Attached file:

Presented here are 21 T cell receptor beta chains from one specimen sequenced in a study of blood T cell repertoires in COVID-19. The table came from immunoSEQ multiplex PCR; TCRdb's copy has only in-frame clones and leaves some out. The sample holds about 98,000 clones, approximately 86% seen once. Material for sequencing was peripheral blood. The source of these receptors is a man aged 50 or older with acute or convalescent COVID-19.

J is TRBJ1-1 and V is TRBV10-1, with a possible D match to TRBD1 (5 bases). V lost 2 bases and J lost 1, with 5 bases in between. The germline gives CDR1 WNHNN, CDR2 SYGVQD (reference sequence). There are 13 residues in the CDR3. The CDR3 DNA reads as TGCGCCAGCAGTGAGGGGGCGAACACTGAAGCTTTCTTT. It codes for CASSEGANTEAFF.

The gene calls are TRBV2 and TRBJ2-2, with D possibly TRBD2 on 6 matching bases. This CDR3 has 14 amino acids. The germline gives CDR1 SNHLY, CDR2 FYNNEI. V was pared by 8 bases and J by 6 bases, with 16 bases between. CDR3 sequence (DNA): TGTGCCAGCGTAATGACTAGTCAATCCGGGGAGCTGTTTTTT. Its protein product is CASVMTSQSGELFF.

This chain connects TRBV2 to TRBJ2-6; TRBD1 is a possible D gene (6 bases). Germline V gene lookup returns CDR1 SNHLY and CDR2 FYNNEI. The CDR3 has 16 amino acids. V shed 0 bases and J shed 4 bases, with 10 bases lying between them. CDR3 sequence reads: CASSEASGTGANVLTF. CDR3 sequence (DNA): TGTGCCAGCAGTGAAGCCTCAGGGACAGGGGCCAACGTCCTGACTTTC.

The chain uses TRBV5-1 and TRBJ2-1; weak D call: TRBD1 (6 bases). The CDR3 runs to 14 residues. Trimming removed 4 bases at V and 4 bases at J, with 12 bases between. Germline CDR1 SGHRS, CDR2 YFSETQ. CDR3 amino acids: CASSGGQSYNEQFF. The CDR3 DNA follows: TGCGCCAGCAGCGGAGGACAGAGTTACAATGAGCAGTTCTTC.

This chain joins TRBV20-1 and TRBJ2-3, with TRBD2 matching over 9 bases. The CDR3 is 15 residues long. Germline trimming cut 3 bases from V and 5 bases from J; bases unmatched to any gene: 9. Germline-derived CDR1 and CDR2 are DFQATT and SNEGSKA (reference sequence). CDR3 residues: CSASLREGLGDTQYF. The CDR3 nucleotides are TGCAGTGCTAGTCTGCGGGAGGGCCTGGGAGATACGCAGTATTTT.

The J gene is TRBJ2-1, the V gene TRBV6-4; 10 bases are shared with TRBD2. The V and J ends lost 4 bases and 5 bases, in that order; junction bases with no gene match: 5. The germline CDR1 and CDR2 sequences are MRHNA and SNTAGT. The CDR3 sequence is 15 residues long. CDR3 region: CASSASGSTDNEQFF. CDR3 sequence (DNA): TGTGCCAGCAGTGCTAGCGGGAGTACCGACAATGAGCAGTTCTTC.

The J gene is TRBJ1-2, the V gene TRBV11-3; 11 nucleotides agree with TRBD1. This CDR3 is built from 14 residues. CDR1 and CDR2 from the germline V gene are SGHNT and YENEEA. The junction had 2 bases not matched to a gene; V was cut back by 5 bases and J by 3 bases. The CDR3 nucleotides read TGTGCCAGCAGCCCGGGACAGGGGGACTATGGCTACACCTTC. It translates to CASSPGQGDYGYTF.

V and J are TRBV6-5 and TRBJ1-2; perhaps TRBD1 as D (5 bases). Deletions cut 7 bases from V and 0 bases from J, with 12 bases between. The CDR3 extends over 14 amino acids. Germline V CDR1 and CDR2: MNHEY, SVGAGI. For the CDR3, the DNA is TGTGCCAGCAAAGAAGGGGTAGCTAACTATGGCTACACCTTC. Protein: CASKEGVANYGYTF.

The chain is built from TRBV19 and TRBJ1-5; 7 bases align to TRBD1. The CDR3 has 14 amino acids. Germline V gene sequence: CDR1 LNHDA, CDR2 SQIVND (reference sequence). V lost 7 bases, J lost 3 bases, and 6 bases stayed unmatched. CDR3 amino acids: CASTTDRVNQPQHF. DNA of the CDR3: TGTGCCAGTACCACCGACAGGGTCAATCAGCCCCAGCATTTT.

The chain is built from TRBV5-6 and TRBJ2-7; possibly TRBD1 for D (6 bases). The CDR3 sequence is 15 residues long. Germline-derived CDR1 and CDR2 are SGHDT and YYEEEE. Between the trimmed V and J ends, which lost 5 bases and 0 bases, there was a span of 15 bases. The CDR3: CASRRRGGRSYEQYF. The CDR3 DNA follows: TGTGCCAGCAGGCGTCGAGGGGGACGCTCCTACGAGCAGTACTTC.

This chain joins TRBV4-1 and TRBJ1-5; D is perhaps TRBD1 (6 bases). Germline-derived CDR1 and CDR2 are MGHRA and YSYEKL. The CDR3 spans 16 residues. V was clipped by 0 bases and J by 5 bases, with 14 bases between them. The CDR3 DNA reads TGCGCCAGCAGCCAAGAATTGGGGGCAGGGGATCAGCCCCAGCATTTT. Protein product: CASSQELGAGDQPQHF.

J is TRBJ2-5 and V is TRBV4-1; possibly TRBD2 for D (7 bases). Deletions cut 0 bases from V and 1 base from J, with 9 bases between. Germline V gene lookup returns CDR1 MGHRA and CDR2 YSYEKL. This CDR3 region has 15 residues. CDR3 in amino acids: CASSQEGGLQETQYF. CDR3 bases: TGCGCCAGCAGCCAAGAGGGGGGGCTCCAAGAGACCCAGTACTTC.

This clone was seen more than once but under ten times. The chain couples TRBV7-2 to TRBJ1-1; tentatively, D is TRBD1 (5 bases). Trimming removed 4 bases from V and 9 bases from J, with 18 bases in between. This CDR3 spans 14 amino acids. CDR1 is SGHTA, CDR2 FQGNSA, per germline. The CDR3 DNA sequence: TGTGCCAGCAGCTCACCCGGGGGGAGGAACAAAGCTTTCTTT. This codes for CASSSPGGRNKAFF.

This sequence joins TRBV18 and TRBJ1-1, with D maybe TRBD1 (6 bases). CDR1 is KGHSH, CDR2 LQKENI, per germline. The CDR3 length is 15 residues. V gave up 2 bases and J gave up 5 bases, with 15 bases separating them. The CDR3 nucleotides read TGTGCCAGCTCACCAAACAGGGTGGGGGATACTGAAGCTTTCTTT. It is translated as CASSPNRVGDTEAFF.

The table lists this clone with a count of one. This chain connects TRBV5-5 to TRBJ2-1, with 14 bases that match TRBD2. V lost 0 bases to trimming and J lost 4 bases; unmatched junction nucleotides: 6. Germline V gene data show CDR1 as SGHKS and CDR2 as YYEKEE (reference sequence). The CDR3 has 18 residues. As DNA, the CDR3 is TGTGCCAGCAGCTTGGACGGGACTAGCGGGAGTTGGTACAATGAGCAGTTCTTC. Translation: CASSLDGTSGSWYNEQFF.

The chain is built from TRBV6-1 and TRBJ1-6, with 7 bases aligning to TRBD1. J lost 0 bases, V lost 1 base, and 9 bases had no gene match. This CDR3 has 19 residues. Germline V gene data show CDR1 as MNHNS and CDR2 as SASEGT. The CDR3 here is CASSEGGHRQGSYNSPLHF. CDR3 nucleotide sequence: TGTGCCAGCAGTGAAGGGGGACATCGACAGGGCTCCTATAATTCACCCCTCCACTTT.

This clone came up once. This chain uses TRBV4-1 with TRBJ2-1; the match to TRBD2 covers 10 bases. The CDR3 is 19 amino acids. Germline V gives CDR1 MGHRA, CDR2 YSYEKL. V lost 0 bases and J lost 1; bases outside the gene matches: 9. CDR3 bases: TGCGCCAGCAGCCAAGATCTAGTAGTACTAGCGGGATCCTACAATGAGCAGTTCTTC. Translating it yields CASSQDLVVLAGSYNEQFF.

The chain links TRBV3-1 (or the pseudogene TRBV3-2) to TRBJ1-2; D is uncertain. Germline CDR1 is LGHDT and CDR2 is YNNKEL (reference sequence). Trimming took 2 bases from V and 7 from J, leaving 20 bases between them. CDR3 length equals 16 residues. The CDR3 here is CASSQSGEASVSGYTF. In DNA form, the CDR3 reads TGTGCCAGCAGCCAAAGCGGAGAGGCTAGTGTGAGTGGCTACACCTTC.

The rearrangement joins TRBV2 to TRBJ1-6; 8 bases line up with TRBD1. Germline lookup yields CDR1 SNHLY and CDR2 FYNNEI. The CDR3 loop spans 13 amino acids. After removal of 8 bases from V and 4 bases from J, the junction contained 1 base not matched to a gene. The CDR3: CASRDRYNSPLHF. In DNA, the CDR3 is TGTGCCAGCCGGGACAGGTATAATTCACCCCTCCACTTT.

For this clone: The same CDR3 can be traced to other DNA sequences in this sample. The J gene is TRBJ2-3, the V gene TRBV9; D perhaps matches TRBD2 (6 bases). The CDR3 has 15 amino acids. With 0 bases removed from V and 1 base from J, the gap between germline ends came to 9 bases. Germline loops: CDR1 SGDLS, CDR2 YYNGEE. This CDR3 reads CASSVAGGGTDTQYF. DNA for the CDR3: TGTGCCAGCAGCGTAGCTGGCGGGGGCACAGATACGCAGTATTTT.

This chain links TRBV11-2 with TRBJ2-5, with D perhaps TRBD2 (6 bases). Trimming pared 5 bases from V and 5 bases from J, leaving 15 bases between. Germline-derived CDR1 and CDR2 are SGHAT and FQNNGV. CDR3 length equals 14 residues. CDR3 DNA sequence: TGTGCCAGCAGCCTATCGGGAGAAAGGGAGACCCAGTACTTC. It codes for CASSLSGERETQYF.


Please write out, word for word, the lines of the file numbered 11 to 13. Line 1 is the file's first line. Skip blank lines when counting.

The chain is built from TRBV5-6 and TRBJ2-7; possibly TRBD1 for D (6 bases). The CDR3 sequence is 15 residues long. Germline-derived CDR1 and CDR2 are SGHDT and YYEEEE. Between the trimmed V and J ends, which lost 5 bases and 0 bases, there was a span of 15 bases. The CDR3: CASRRRGGRSYEQYF. The CDR3 DNA follows: TGTGCCAGCAGGCGTCGAGGGGGACGCTCCTACGAGCAGTACTTC.

This chain joins TRBV4-1 and TRBJ1-5; D is perhaps TRBD1 (6 bases). Germline-derived CDR1 and CDR2 are MGHRA and YSYEKL. The CDR3 spans 16 residues. V was clipped by 0 bases and J by 5 bases, with 14 bases between them. The CDR3 DNA reads TGCGCCAGCAGCCAAGAATTGGGGGCAGGGGATCAGCCCCAGCATTTT. Protein product: CASSQELGAGDQPQHF.

J is TRBJ2-5 and V is TRBV4-1; possibly TRBD2 for D (7 bases). Deletions cut 0 bases from V and 1 base from J, with 9 bases between. Germline V gene lookup returns CDR1 MGHRA and CDR2 YSYEKL. This CDR3 region has 15 residues. CDR3 in amino acids: CASSQEGGLQETQYF. CDR3 bases: TGCGCCAGCAGCCAAGAGGGGGGGCTCCAAGAGACCCAGTACTTC.